I am not a big fan of star trails but I thought that this photograph of the Arch Rock Star Trails that I captured in the Joshua Tree National Park earlier this month could provide some useful information about these celestial bodies. The earth rotates around its axis which causes the stars to trail when photographing them with long exposure times. There are two primary methods to achieve long star trails. The first and most straight forward is to leave the shutter open for a long period of time (e.g. one hour), The preferred method is to capture multiple photographs for shorter periods of time using an intravelometer (either in the camera or attached to the camera) and stitch them together using special software. I opted for the second method and captured seven photographs of four minutes each for a total of twenty-eight minutes of exposure time. The advantage of this method is that multiple photographs are less taxing on the sensor causing less heat. Less heat causes less anomalies in the form of “hot pixels”.
The star you see in the center of the spiral is Polaris. Polaris is also referred to as the “north start” but in reality is just slightly off of north. You might notice that the stars are of different colors. Different colors are hard to depict in stars when they are pin-point objects but they are easier to see when they are trailing. The color of the star reflects its temperature. Blue stars represent cooler temperatures while red starts are warmer. Lastly, the closer the star is to the equator the longer the trail. So, if you want long star trails with shorter exposure times then point your camera East or West.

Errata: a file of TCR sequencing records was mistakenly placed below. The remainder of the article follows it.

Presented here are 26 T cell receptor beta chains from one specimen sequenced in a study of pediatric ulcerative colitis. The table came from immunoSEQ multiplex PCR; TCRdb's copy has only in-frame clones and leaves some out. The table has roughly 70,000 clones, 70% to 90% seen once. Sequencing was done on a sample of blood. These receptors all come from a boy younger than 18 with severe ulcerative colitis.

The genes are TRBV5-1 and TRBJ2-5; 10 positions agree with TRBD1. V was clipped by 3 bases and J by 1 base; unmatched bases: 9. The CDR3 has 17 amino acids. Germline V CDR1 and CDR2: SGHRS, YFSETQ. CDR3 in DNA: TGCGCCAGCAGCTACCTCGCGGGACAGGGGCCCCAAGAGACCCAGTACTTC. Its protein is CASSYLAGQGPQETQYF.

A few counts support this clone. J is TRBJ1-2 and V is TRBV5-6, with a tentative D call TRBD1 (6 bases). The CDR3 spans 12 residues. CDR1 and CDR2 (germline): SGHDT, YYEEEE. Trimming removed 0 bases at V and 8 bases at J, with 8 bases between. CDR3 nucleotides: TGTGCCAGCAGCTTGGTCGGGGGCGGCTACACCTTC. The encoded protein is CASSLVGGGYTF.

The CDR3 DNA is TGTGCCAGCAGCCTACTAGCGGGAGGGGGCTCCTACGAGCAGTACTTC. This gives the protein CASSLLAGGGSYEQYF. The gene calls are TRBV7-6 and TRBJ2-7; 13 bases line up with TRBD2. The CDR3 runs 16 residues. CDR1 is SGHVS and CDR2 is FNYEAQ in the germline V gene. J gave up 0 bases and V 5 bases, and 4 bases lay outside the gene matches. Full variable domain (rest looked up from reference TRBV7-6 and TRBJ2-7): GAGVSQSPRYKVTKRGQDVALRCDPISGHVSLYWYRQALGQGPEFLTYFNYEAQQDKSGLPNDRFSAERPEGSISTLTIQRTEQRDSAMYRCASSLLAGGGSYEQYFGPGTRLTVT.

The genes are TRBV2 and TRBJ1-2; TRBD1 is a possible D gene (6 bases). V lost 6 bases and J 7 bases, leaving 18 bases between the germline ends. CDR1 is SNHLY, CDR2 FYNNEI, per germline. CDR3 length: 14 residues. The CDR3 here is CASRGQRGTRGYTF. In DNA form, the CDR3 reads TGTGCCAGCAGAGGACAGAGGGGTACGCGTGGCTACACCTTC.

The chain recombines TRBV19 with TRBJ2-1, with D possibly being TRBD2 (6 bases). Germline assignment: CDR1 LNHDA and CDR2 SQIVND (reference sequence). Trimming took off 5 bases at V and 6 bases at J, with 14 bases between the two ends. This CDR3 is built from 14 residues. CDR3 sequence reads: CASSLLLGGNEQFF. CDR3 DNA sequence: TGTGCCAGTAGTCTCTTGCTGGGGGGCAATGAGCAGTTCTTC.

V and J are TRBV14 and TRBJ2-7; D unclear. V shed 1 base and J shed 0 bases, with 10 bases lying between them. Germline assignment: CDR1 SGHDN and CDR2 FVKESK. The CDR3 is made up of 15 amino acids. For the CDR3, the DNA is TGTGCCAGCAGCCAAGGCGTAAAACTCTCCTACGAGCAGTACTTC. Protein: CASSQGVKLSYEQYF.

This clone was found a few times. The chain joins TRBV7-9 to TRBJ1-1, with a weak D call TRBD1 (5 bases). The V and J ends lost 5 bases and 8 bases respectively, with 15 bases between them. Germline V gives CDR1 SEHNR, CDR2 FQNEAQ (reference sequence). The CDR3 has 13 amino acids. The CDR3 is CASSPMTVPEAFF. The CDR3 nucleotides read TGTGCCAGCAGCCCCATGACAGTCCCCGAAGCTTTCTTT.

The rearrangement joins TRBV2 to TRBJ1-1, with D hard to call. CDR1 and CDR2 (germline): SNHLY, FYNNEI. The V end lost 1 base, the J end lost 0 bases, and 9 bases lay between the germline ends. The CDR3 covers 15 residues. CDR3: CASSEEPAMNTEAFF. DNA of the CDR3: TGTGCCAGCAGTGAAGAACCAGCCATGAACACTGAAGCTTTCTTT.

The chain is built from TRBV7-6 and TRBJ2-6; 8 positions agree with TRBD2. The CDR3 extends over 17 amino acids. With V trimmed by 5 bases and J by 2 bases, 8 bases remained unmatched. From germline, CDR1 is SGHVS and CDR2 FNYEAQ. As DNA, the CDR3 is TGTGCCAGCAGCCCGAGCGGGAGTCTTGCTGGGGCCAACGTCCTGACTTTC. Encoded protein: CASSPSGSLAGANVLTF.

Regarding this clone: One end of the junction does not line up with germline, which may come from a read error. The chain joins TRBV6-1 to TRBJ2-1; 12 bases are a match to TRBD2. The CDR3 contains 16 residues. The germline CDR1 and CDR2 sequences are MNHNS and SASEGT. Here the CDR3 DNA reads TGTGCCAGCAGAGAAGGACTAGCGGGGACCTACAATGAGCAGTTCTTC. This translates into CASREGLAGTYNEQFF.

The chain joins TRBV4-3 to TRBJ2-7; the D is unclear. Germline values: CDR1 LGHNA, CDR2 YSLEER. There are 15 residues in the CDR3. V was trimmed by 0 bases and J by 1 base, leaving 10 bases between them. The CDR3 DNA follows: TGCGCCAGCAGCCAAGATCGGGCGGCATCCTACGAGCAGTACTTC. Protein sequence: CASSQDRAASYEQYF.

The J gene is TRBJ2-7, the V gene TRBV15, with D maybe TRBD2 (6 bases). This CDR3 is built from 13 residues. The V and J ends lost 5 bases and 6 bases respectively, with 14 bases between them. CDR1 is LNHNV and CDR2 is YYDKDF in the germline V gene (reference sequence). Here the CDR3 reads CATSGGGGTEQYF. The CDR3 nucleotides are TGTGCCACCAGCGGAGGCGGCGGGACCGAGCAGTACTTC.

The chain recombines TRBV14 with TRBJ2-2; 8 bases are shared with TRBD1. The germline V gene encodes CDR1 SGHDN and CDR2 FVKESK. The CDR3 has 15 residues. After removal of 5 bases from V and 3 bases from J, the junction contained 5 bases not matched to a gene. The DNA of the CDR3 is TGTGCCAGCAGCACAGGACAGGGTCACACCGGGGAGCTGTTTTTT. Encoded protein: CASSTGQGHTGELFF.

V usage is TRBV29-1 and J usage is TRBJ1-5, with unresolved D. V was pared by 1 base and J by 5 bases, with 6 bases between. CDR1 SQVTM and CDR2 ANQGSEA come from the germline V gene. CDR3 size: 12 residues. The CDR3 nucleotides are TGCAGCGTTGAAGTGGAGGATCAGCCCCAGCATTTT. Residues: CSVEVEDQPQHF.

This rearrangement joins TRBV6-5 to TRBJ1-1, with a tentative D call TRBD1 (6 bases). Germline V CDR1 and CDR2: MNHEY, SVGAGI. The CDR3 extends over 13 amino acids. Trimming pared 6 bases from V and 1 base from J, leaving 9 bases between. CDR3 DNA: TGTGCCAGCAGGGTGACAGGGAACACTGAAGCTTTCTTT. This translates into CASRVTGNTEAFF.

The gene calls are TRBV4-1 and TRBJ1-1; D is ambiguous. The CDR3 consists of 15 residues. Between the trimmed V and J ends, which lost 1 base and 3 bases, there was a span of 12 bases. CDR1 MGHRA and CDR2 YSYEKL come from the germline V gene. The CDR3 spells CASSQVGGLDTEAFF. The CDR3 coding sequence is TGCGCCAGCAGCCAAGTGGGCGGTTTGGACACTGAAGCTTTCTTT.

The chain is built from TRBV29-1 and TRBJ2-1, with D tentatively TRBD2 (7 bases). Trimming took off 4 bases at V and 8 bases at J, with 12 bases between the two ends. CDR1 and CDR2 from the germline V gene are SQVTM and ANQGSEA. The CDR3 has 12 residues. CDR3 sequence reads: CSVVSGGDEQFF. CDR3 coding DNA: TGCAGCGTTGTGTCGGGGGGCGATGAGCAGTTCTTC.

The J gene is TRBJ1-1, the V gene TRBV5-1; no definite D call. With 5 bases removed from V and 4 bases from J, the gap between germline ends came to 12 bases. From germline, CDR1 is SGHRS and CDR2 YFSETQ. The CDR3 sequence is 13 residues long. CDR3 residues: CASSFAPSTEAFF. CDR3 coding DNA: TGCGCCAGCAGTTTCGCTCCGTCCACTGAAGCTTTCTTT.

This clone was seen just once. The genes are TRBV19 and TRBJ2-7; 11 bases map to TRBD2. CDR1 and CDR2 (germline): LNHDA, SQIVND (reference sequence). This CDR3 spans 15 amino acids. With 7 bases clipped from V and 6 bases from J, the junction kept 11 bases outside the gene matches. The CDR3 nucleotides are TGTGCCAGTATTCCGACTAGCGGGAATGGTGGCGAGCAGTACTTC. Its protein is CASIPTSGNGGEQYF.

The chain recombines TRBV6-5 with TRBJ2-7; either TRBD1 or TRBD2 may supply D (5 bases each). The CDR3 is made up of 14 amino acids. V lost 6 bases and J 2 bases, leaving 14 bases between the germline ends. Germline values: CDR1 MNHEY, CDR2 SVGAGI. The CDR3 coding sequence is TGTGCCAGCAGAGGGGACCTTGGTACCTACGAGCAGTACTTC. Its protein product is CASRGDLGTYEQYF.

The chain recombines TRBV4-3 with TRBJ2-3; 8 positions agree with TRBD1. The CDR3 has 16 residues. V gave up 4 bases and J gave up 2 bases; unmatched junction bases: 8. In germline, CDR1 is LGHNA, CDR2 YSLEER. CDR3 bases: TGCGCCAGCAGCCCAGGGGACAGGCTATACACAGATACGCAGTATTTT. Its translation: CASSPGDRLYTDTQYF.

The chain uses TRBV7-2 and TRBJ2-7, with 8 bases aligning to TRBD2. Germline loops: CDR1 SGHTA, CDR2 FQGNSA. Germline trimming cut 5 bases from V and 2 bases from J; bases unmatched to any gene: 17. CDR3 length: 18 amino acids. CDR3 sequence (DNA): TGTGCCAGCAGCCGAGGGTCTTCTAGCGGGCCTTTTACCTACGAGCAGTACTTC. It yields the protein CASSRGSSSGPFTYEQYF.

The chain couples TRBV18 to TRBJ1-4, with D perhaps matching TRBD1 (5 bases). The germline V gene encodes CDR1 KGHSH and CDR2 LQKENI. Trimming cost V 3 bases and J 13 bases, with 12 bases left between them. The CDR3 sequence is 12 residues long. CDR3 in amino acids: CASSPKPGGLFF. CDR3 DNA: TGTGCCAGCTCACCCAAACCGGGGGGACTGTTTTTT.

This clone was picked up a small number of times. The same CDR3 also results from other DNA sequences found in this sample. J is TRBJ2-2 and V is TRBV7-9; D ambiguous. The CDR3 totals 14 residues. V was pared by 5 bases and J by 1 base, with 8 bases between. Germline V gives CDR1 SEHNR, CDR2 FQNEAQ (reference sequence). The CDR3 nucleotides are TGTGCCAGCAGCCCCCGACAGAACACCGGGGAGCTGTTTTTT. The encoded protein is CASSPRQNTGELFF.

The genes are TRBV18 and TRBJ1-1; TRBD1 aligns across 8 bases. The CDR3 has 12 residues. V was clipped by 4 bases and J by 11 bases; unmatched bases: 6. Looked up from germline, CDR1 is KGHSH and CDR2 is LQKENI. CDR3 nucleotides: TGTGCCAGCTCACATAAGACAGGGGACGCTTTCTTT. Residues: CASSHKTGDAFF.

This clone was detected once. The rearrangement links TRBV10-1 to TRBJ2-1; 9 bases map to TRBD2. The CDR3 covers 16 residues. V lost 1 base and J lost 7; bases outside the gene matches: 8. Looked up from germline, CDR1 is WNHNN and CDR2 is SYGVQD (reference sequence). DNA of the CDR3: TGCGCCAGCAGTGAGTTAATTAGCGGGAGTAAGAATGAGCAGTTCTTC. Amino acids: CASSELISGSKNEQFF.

This image was taken with my Canon EOS 5DS using my Rokinon 14mm f/2.8 IF ED UMC. The camera was set on Manual mode with the aperture set at f/5.6, shutter speed at 240 seconds (4 minutes) and the ISO set at 100. I used a tripod for stability. This is a series of seven images brought together into one using StarTrax (a special software package used to create star trails). I finalized the image in Photoshop and Nik Color Efex Pro.
You can access other landscape photographs by clicking here. Please use the section below to post your comments, questions or suggestions.
PS: Please don’t respond to this message as it will not reach me. Either post a comment or forward your response to my email address (firstname.lastname@example.org).